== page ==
Royds Withy King wins case on behalf of international ferry operator DFDS
Law firm Royds Withy King has won an unusual court case in favour of international freight and passenger ferry operator DFDS.
Royds Withy King represented the Danish company at the magistrates’ court hearing earlier this month after they were taken to court by the UK Border Force (UKBF).
Following a two-day trial, District Judge Daniel Curtis dismissed the claim which saw 85,000 cigarettes unlawfully destroyed by UKBF. And in a rare move, he ruled that all costs and expert fees were to be paid by UKBF. The judge also declined to sign a certificate that the Border officers had acted reasonably.
Speaking after the case concluded, Stephen Welfare, Partner at Royds Withy King’s London office, said:
“We’re thrilled to have won this condemnation case with a complete vindication of our client.”
The case highlighted the UKBF’s reliance on a declaration form which had been discontinued nearly two years before the cargo was seized.
Proceedings centred upon a DFDS freight ferry which entered the UK port of Immingham from Gothenburg in August 2017.
Due to the number of cigarettes it was carrying – purchased by the operator and held in store for sale to crew and passengers – UKBF officers boarded the ship to check the quantity. The declaration form was designed to guard against goods such as cigarettes entering the UK without the appropriate customs duty being paid but had been found to be unworkable. When UKBF discovered a discrepancy of 20,000 they seized the ship’s entire stock, with disregard to the actual explanation.
DFDS contested the seizure and, through its consultants Khayyam Associates, wrote to UKBF. The declaration relied upon had in effect no longer been required since 1 November 2015.
UKBF pursued the case, and then applied to the magistrates’ court for the items to be condemned.
DFDS sought legal advice and Royds Withy King was instructed to contest the case in court.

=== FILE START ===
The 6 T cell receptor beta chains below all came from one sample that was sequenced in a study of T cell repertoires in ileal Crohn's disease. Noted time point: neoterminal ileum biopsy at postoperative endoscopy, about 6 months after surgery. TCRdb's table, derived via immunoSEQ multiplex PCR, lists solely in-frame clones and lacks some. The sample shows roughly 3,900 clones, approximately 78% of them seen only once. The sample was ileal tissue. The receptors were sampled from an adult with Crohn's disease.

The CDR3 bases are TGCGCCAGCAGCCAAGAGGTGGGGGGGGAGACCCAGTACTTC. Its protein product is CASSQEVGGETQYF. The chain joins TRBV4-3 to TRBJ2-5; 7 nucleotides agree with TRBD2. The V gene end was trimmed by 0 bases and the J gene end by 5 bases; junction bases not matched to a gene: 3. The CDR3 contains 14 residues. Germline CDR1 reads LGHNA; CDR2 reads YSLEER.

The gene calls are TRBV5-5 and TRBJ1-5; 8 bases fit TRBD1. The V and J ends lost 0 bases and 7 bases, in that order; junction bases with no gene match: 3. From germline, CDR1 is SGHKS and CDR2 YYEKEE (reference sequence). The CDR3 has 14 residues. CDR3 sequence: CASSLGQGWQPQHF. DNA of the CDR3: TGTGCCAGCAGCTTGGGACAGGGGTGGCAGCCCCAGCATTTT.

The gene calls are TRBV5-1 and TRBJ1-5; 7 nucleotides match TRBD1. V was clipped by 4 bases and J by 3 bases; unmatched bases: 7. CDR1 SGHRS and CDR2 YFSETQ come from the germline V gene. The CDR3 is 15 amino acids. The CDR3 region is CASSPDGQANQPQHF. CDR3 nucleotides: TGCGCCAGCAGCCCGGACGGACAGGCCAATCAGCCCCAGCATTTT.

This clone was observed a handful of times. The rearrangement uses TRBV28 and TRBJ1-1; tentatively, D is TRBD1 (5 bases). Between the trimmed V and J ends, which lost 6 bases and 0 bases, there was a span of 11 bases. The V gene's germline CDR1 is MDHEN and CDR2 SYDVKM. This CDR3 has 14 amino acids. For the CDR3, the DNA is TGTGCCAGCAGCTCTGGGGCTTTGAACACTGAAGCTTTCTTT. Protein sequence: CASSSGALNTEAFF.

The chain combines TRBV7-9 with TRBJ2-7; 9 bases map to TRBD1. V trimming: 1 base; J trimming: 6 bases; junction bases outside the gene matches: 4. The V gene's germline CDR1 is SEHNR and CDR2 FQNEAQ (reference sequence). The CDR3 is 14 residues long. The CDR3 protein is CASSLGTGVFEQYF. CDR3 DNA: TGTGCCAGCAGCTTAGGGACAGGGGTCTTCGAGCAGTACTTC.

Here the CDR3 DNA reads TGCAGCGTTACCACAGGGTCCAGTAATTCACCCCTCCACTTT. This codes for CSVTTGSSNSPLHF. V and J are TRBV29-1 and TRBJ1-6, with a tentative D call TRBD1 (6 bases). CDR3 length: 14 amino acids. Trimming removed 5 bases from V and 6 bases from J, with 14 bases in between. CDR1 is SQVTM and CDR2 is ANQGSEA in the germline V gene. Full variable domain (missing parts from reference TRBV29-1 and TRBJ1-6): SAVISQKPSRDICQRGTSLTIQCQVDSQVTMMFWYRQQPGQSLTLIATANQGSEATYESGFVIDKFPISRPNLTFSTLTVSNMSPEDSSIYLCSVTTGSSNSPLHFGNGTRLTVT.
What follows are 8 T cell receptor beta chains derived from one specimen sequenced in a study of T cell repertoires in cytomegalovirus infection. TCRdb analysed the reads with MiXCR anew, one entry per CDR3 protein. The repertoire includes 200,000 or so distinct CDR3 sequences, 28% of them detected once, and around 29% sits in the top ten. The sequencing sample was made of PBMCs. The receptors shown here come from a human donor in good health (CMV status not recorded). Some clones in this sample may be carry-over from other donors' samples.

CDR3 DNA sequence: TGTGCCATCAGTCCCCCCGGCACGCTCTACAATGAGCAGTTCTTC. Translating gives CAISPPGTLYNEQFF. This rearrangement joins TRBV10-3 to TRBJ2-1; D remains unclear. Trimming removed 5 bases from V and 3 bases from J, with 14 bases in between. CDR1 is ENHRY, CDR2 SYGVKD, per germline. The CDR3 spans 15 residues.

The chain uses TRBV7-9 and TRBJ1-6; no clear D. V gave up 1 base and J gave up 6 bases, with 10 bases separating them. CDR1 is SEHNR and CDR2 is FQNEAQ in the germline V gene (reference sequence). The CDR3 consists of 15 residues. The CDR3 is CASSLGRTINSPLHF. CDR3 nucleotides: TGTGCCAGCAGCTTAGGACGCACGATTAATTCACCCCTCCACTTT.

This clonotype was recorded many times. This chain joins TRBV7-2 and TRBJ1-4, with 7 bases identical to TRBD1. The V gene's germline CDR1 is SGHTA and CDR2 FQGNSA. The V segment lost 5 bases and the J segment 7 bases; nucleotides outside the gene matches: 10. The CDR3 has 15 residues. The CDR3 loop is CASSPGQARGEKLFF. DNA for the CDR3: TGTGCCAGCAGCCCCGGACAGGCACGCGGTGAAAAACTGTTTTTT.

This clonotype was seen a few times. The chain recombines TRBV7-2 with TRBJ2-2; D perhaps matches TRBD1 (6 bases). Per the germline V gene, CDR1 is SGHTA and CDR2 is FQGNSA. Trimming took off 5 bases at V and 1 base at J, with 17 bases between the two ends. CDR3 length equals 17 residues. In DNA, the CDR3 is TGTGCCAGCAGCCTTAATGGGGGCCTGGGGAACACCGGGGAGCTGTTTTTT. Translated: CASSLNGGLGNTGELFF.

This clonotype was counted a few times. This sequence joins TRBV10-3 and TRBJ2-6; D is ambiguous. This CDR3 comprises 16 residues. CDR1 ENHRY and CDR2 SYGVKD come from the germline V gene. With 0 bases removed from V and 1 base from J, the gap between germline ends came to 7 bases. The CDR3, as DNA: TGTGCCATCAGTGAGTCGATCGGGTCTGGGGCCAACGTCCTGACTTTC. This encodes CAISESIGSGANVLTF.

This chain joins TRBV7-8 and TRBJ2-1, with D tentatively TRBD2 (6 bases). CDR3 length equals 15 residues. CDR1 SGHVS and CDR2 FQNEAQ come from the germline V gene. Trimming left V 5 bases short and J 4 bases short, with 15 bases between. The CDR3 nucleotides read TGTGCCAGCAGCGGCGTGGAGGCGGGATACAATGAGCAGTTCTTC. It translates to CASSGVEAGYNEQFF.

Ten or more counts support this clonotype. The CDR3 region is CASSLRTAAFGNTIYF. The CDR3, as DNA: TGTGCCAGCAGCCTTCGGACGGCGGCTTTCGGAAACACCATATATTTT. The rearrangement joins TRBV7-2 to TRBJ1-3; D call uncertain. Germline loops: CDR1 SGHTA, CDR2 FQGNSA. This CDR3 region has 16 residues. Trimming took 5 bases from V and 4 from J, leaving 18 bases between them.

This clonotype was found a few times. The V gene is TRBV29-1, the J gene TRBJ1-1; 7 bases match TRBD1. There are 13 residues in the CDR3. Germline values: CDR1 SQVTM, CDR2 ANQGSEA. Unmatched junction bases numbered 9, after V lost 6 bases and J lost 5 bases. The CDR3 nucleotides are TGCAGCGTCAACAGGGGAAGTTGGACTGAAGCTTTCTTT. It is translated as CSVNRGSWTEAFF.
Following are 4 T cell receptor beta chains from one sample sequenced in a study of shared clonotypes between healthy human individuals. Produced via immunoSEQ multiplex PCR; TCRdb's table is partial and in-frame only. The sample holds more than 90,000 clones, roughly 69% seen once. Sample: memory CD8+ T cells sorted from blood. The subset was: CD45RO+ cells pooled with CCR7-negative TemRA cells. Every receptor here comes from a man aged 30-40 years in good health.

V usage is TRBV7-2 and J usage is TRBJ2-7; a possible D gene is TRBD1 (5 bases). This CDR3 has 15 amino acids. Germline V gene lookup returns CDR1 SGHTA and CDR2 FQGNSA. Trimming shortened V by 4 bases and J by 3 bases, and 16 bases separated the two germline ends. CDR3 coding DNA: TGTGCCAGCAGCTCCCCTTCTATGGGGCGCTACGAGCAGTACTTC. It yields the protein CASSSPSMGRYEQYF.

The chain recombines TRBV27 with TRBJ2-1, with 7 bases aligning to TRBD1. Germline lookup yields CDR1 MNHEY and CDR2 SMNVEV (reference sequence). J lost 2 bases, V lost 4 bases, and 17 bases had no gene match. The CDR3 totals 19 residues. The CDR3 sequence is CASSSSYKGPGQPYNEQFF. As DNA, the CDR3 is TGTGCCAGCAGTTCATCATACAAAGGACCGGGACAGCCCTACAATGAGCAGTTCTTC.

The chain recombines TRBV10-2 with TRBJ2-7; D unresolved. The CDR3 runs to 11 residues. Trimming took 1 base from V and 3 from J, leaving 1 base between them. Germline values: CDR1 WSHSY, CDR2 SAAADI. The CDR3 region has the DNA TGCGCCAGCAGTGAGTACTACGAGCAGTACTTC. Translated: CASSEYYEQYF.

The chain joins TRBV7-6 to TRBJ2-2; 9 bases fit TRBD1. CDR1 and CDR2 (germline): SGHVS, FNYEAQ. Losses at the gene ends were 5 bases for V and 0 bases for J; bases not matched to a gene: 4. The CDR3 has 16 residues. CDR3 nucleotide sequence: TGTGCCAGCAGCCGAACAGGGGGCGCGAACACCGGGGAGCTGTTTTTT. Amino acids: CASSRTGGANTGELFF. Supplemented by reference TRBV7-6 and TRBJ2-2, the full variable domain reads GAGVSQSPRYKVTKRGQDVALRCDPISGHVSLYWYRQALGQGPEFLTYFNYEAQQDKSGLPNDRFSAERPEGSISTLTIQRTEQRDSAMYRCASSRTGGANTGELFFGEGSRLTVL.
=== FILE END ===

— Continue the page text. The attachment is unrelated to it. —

Stephen Welfare continued: “The change in policy regarding the declaration form becoming obsolete was never agreed between Her Majesty’s Revenue & Customs and its enforcement agency, the UKBF. Our work has exposed that. The new policy which should have been introduced in its place has dragged on for years.
“UKBF was criticised and of course the cigarettes have since been destroyed unlawfully.
“The key point in the case was that UKBF said the ship’s captain had acted recklessly by not counting the cigarettes himself to check the amount was correct before signing the declaration. They ignored the fact that he was concentrating on navigating a 38,000 tonne vessel into a busy container port in the middle of the night. He relied upon his staff and was not reckless at all. Having that on the record could have had serious consequences for his professional standing, and the reputation of DFDS.
“We pointed out all along to UKBF and the Home Office lawyers that the form they relied upon was obsolete.”
“This is an excellent result for our client which vindicates its staff and is an endorsement of our expertise. In addition to recovery of its legal costs DFDS are to be compensated for the goods destroyed. Our client is obviously delighted with the outcome and the service it has received from Royds Withy King and counsel, Simon Reevell.”
For more information please contact Stephen Welfare, or alternatively you can contact our media team on
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